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Monday, May 10, 2010

Media-Whore D'Oeuvres



"In a 1998 profile of Elena Kagan in the New Republic, Dana Milbank described Bill Clinton’s deputy chief of domestic policy as 'wonderwonk,' an 'all purpose brain' in the White House and a 'nerd who could talk tough.' In addition to acting as a walking encyclopedia for Bill Clinton on constitutional and legal issues, Kagan convinced John McCain and other Senate Republicans to accept the Food and Drug Administration’s authority to regulate tobacco—even though she herself was a former smoker who then indulged in the occasional cigar. This combination of formidable intelligence with a skill for bringing together ideological opponents has characterized every stage of Kagan’s career. I first met Kagan in the mid-'90s when we were both former law clerks for Judge Abner Mikva on the U.S. Court of Appeals for the D.C. Circuit. Since then, I’ve run into her every few years, as she moved from the University of Chicago Law School to the Clinton administration back to Harvard, and most recently to the Solicitor General’s Office, where my brother-in-law is now her deputy. I've always been struck by her ability to ask a friendly but pointed question that identified the hardest issue in the legal dispute, to connect to the people she was questioning with an uncanny ability to see things from their intellectual perspective, and then to reframe the issue on her own terms so that the resolutions seemed clearer and more compelling." (Jeffrey Rosen/TNR)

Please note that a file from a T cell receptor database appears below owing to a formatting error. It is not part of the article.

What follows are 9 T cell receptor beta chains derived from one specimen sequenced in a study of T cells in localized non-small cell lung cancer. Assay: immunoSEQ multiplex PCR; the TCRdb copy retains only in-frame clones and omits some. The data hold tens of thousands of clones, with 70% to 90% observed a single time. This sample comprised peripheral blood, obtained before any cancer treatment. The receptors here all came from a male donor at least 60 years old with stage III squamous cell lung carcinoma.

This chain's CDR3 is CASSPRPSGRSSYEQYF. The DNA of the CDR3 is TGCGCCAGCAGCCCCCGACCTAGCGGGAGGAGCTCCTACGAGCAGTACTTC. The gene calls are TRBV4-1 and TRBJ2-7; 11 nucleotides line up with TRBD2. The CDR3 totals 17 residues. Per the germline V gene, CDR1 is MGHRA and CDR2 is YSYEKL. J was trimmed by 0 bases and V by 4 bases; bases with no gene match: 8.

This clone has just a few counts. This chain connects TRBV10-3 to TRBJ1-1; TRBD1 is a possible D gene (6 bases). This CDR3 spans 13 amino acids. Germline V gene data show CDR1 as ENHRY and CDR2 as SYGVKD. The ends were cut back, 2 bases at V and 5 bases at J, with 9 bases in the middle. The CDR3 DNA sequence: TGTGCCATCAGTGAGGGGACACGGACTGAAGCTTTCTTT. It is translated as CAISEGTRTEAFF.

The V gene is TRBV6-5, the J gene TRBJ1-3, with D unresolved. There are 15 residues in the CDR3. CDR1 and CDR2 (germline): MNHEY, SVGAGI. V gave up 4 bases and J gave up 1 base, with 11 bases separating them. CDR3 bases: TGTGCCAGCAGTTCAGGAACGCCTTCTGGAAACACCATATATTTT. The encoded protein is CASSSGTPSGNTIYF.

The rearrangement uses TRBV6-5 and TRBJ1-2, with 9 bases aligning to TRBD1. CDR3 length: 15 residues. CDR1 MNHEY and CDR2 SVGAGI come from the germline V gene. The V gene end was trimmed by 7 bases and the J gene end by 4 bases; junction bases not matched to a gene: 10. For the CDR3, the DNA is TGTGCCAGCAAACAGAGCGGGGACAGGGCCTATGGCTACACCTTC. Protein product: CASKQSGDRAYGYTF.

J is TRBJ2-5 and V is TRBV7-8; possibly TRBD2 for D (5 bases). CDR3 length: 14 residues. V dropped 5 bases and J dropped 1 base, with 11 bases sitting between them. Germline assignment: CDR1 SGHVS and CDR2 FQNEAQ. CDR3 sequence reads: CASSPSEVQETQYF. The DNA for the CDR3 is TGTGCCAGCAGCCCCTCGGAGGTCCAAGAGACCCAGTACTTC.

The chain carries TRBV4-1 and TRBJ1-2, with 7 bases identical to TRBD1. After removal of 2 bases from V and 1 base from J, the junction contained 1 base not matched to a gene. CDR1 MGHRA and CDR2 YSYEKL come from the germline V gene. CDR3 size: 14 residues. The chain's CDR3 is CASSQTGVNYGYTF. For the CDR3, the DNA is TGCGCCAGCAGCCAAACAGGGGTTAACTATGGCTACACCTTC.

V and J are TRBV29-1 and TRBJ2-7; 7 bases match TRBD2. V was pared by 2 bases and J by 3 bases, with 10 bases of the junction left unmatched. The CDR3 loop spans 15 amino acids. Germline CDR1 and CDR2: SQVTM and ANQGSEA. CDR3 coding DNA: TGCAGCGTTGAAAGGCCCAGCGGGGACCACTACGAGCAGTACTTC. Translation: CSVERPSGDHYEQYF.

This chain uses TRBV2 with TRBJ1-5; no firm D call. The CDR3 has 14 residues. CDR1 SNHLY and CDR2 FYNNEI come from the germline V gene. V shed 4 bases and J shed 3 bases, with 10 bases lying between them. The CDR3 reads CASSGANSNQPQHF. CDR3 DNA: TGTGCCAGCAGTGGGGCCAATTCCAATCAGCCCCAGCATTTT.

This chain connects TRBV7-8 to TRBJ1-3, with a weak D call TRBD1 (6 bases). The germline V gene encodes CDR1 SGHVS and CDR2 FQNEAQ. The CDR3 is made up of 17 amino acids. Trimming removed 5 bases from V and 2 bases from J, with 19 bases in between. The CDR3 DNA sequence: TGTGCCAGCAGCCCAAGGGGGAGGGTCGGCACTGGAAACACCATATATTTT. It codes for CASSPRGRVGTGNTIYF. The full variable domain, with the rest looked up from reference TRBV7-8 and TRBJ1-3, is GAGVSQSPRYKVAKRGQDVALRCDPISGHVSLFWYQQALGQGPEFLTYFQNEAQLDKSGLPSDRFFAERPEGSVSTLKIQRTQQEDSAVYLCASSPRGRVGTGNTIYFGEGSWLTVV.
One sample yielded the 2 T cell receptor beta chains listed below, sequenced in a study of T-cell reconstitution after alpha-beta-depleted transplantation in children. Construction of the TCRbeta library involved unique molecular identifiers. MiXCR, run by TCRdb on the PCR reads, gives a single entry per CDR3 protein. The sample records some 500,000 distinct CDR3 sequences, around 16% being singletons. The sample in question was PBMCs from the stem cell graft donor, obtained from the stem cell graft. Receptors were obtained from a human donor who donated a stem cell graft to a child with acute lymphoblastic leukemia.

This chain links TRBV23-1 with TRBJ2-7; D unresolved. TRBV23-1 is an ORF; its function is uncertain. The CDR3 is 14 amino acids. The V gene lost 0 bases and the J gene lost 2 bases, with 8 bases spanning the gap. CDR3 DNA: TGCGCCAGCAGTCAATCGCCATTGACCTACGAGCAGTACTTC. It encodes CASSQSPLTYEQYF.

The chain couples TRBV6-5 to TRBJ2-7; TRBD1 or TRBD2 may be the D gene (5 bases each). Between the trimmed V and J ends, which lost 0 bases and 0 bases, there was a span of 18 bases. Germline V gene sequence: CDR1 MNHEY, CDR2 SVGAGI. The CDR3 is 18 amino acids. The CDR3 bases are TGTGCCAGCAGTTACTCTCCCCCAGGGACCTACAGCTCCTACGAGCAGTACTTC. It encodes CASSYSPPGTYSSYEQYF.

"One of the primary reasons that the EU pressed to have the facility in place so quickly is because officials in the regions believe that 'wolf packs' of speculators have bet against European sovereign debt and the euro pushing their values down. According to The National, Swedish officials said institutional investors were roiling the markets for Europe currencies. The large pool may keep speculators out of the market, but it will not keep rioters out of the streets. The money available from the EU will make it more likely that Spain and Portugal will borrow to offset their deficits, much as Greece has done. All of these borrowing programs bring with them new requirements of austerity, many of these involving cuts in the social services and public worker pay in the needy nations. Another by-product is higher taxes. These measures have caused rioters to fill the streets in Athens, and there is no reason to believe that Spanish and Portuguese citizens will not react similarly." (247WallStreet)



"For the first time in 36 years, Britain's political parties are in the unusual position of not knowing who will form the next government. As I write, David Cameron's Conservatives are in pole position to form either a minority administration or a formal coalition with the third-largest party, the Liberal Democrats, after Thursday's inconclusive election. But one thing is certainly clear: The next British government is going to be leaner and less interventionist than the last, with broad implications for its global allies. Whoever moves into No. 10 Downing Street will be faced by a daunting in-tray, including a huge budget deficit that all parties agree must be drastically reduced over the next few years." (ForeignPolicy)